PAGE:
The Boxer is a strong and muscular medium-to large-sized dog that is very energetic. Boxers are very popular because they are one of the better dog breeds for families with children.
The Boxer’s short, smooth and shiny coat is usually red, fawn or brindle in color. Some Boxers have white markings on their coat. Boxers stand 21 to 25 inches at shoulder height. Male Boxers can weigh from 65 to 70 pounds while females can weigh from 50 to 65 pounds.
The Boxer is a member of the American Kennel Club (AKC) Working Dog Group.
History of The Boxer Dog
The Boxer was developed in Germany around 1850 through crossing German bulldogs with the English Bulldog. Boxers were once used for fighting and bull-baiting but over the years their aggressive tendencies have been largely eliminated.
The modern Boxer has become an ideal family dog. The Boxer was ranked 7th out of 154 dog breeds in AKC registrations in 2004
Temperament of a Boxer Dog
Boxers are good-natured, lively and playful. Boxers love children. However toddlers should be watched with excited adolescent dogs that tend to knock them over.
This breed needs long and regular walks to control its exuberance. Boxers are strong and active and need early obedience training and socialization while they are still puppies. Boxers are alert, intelligent and eager to please, so they are suitable for higher-level obedience training.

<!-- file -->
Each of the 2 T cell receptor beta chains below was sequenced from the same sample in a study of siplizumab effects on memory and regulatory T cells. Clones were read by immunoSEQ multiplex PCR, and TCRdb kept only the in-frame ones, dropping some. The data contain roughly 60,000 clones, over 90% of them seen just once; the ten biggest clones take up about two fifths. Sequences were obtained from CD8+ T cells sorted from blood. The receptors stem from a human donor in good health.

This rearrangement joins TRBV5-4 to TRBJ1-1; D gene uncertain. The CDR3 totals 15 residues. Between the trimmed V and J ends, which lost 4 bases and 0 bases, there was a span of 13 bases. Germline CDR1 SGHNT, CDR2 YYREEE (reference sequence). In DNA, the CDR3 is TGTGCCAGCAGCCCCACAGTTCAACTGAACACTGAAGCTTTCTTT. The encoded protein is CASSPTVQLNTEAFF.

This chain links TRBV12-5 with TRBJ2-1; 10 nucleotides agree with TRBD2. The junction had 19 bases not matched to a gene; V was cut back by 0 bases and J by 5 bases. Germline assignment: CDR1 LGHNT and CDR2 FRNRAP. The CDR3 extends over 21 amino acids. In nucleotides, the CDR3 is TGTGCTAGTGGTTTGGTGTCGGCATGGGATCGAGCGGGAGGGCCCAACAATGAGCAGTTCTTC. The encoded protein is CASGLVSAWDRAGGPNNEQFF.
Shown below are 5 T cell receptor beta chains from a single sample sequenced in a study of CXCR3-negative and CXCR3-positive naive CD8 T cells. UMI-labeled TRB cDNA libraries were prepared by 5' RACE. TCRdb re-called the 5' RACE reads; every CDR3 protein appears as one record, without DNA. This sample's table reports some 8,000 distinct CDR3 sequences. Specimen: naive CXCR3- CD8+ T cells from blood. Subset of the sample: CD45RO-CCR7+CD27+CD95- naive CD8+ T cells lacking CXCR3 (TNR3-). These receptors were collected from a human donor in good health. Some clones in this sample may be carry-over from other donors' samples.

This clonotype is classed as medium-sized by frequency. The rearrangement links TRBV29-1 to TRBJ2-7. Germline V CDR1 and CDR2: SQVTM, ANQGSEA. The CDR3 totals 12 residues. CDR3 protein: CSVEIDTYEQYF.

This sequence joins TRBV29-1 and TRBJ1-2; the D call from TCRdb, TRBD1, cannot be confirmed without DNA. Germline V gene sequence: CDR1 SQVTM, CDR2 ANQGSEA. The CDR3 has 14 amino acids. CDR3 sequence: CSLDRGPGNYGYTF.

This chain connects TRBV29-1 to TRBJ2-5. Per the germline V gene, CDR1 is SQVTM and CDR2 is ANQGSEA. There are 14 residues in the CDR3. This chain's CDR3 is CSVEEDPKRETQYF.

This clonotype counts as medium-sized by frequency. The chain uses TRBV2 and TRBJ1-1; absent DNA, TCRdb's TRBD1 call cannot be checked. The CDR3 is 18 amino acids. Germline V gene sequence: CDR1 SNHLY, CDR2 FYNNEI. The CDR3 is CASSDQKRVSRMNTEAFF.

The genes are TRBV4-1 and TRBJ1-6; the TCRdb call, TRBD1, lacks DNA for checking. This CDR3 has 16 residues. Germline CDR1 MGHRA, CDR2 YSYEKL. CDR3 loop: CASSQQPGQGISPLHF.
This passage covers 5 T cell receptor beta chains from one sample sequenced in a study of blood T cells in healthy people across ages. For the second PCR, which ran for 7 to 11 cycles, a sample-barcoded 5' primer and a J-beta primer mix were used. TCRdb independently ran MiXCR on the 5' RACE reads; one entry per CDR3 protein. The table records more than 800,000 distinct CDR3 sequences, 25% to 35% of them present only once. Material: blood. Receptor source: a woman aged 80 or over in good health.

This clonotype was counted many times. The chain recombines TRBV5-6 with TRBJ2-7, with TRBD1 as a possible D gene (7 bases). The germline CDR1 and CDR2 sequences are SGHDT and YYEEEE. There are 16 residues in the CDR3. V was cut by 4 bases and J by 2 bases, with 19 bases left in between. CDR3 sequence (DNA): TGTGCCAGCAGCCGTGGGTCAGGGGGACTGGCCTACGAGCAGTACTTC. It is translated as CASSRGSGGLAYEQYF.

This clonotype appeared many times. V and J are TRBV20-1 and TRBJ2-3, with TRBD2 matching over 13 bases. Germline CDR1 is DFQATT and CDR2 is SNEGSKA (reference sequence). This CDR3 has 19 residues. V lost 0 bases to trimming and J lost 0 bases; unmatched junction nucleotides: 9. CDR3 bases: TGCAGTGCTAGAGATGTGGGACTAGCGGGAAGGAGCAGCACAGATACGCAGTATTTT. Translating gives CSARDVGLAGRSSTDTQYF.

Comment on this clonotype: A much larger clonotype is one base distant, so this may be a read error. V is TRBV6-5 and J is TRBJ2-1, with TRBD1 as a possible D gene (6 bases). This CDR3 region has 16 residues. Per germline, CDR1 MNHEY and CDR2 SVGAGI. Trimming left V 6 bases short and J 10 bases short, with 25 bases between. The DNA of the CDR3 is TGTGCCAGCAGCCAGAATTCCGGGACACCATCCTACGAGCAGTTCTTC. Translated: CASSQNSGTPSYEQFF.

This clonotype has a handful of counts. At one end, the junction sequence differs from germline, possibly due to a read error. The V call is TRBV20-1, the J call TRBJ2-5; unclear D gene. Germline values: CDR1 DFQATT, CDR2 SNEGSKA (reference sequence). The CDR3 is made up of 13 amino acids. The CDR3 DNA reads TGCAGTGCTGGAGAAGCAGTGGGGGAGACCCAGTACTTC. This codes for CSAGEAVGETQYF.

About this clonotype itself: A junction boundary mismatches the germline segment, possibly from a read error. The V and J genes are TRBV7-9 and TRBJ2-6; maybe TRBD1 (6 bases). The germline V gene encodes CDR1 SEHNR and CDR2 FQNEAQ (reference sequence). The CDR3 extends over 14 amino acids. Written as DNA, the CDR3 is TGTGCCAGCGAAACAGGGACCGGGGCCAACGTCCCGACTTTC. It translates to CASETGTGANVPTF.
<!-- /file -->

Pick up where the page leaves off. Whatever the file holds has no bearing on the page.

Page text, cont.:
The breed is naturally suspicious of strangers and usually makes a good watchdog. These dogs can also be trained to be good guard dogs. The breed is suitable for novice or first-time dog owners.
Boxers need a lot of exercise including off-leash romps with other dogs. Boxers can adapt to apartment living if they are thoroughly exercised twice per day to work off their energy. This breed can be sensitive to heat and shouldn’t be taken jogging or cycling during hot summer days.
Boxers need minimal attention for grooming and are low to moderate shedders.
Boxers normally live for 9 to 11 years and are usually fairly healthy. Some common health problems are tumors, hip dysplasia, heart disease, gum and dental problems. Boxers, like most short-muzzled dogs, may snore and suffer from flatulence.